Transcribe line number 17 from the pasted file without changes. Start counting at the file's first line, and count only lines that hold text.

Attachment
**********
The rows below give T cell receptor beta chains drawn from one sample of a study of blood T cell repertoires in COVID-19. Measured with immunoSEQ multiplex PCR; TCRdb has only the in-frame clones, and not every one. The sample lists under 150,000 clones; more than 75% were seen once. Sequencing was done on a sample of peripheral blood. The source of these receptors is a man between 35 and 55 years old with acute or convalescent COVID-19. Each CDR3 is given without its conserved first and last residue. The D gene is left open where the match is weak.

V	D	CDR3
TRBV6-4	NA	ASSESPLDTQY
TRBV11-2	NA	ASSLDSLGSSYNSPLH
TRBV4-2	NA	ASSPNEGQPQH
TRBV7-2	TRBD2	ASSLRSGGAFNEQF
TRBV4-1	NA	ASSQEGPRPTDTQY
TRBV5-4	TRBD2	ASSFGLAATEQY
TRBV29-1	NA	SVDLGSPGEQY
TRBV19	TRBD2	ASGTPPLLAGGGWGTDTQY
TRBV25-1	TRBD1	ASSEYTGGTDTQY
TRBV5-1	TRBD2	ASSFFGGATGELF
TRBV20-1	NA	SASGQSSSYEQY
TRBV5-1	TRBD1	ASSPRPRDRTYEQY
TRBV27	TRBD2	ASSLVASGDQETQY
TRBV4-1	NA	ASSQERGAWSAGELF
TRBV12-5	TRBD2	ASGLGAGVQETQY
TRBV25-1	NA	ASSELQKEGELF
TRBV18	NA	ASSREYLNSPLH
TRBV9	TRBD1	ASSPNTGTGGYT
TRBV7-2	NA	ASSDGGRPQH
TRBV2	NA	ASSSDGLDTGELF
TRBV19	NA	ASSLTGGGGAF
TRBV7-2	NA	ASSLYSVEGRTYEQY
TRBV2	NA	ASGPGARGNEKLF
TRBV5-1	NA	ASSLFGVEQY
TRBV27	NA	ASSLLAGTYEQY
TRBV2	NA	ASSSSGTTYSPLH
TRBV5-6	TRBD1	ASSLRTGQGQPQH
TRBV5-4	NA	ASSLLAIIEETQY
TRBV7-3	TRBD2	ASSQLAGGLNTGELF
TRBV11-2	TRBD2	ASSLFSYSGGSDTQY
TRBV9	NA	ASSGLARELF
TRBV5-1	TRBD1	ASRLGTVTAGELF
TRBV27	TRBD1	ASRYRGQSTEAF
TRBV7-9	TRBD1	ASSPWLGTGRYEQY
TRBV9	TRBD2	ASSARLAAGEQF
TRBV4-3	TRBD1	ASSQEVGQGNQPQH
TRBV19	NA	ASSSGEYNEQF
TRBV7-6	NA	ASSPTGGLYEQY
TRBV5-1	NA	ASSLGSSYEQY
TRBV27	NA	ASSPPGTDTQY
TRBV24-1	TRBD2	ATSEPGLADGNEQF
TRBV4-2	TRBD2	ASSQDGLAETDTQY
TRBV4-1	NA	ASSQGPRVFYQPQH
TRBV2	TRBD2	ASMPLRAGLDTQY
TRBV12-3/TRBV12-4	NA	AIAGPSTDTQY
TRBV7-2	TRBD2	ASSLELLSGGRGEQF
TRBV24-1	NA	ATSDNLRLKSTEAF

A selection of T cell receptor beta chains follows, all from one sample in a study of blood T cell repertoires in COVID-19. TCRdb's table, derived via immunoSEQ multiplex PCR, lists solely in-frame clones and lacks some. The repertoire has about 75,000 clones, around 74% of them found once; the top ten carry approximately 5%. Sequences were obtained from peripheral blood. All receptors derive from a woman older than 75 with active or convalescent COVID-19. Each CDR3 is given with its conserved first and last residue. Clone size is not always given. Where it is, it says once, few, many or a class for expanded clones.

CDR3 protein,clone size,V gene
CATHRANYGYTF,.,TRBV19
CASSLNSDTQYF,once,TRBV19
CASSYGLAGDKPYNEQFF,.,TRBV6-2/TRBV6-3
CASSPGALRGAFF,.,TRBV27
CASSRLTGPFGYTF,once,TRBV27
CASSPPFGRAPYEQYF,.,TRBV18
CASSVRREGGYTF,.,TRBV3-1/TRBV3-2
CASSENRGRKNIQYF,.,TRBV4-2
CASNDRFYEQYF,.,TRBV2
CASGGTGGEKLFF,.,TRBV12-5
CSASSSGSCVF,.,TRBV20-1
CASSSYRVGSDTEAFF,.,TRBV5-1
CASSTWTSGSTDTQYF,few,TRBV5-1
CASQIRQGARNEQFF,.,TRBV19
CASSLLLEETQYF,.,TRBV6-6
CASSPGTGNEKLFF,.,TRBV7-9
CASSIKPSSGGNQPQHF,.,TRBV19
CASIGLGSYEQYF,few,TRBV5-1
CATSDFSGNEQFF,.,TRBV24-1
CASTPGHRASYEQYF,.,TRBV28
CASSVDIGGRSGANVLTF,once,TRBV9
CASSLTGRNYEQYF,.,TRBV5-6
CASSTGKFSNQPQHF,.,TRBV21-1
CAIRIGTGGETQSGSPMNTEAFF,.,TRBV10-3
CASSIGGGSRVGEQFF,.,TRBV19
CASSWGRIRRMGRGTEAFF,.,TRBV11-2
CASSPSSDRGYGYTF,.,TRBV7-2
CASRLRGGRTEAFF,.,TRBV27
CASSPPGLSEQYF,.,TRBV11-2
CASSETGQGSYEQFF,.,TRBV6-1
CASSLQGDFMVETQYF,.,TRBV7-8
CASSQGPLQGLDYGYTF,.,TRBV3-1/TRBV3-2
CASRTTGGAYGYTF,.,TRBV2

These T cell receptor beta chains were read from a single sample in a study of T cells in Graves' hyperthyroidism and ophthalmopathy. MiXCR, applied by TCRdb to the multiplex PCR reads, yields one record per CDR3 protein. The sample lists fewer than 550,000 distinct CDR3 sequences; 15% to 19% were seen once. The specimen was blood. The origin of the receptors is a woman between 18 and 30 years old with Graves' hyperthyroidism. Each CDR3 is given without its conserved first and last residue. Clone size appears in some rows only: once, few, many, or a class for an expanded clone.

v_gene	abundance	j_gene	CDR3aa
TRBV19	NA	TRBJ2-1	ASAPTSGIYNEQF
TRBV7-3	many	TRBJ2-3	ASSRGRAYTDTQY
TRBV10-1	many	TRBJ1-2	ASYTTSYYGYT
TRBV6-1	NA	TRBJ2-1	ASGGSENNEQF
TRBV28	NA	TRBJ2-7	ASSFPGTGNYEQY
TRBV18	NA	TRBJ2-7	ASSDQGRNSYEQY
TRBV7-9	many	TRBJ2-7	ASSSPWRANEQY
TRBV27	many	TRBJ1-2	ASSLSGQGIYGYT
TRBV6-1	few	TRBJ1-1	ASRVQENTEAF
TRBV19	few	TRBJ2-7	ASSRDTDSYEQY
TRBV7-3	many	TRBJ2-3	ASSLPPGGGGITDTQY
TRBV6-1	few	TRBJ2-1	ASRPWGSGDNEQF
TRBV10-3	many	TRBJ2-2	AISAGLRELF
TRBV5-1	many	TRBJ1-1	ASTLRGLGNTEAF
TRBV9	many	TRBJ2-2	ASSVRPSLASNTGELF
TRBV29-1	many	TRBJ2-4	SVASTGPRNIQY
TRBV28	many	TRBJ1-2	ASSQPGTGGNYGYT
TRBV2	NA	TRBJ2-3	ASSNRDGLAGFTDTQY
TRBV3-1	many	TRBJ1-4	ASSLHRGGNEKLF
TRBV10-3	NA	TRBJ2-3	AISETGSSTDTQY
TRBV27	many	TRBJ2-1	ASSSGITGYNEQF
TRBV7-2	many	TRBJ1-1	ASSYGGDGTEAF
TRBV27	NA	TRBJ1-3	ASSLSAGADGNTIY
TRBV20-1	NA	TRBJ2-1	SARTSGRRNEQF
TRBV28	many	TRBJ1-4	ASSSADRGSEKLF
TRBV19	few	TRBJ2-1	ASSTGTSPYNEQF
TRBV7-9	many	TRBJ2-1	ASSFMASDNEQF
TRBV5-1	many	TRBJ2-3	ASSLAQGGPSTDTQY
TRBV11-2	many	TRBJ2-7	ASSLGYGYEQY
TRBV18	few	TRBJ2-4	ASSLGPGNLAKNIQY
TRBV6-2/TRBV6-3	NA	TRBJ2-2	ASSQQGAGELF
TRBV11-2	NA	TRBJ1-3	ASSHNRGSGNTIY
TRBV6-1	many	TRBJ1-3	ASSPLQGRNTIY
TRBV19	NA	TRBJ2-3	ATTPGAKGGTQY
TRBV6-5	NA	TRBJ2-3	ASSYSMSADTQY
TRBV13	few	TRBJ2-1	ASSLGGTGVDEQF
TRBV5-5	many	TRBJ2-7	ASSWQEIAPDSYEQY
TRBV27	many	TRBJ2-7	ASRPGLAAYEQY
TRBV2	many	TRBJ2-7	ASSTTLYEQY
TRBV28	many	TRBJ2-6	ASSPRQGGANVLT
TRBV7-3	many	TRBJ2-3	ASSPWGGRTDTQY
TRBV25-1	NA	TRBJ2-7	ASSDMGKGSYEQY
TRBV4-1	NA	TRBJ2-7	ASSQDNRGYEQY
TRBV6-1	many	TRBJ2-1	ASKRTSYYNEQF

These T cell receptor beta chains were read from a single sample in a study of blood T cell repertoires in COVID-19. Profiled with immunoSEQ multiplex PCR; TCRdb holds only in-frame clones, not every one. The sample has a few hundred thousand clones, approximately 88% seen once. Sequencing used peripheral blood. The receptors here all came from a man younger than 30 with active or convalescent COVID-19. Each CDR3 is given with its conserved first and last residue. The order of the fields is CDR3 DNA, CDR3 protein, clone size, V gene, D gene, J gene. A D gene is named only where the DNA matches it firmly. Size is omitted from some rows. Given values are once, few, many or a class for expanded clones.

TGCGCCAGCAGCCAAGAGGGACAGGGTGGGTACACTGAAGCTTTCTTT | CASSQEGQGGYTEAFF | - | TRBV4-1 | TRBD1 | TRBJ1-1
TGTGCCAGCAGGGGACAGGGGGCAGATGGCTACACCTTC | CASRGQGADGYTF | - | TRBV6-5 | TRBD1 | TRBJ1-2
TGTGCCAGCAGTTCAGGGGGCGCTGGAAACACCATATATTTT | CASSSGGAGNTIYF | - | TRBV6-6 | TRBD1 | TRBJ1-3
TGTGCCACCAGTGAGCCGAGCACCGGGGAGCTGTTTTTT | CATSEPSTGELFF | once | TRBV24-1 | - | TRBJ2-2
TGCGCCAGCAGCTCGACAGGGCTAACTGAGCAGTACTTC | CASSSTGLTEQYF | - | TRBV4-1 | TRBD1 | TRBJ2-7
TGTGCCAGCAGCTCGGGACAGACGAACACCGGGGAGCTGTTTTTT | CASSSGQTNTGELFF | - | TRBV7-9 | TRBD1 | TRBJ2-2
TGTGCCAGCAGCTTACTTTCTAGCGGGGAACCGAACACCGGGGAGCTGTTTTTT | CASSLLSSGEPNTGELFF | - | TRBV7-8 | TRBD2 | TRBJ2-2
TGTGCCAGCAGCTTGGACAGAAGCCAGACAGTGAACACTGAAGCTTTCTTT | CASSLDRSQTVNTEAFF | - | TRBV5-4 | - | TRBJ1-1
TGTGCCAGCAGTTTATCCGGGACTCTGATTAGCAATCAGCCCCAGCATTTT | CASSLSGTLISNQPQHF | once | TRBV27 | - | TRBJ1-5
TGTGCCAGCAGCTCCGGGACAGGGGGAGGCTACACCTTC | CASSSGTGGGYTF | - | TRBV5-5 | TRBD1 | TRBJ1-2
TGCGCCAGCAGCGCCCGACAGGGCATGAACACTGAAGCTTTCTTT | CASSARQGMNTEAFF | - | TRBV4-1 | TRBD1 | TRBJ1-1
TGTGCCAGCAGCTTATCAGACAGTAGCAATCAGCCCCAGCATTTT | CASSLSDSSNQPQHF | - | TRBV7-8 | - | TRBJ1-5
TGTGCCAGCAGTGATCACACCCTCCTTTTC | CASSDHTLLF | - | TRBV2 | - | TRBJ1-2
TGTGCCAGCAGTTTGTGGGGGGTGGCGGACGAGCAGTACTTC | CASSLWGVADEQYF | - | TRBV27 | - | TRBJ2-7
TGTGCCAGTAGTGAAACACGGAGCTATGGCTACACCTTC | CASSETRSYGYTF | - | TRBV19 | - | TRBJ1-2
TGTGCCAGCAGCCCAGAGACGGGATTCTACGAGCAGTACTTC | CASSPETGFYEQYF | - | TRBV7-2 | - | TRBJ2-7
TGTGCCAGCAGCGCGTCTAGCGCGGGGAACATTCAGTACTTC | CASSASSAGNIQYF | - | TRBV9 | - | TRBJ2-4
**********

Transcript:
TRBV12-5	TRBD2	ASGLGAGVQETQY